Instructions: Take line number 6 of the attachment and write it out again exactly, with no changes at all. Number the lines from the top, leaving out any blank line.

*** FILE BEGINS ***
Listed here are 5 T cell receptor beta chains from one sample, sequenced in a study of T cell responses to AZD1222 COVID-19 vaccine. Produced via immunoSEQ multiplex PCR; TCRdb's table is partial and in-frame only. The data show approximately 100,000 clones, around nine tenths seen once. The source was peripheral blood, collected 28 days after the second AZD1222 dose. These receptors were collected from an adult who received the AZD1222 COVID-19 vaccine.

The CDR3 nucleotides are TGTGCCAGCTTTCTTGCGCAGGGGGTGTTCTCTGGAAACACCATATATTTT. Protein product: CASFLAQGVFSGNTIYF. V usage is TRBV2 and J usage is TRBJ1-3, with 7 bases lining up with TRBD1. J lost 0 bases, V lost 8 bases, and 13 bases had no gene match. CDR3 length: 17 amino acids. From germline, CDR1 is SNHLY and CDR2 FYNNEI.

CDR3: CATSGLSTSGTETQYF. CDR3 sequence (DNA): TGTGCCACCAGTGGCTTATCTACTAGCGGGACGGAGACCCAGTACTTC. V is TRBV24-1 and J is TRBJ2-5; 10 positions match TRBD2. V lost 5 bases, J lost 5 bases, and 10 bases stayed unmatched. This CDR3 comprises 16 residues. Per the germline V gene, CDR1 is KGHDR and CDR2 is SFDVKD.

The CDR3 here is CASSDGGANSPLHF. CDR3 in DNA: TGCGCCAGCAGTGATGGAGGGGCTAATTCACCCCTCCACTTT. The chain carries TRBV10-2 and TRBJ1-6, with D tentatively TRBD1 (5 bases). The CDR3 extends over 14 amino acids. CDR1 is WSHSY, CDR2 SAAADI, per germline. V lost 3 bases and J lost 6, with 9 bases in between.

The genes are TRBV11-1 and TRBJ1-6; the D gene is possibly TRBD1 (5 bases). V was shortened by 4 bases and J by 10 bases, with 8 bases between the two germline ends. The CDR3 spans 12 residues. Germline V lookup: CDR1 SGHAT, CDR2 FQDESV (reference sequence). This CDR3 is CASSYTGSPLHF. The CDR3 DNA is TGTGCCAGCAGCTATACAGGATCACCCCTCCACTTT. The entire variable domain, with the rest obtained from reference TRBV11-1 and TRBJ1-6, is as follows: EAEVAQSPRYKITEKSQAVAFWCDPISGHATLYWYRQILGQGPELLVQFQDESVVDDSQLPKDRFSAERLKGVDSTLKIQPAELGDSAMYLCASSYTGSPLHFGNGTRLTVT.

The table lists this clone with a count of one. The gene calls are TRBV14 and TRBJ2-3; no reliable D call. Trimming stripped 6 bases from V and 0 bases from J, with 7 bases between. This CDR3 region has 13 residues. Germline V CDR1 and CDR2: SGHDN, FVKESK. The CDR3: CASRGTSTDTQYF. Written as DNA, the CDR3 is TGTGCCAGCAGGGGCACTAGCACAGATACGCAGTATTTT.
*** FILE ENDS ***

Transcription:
The table lists this clone with a count of one. The gene calls are TRBV14 and TRBJ2-3; no reliable D call. Trimming stripped 6 bases from V and 0 bases from J, with 7 bases between. This CDR3 region has 13 residues. Germline V CDR1 and CDR2: SGHDN, FVKESK. The CDR3: CASRGTSTDTQYF. Written as DNA, the CDR3 is TGTGCCAGCAGGGGCACTAGCACAGATACGCAGTATTTT.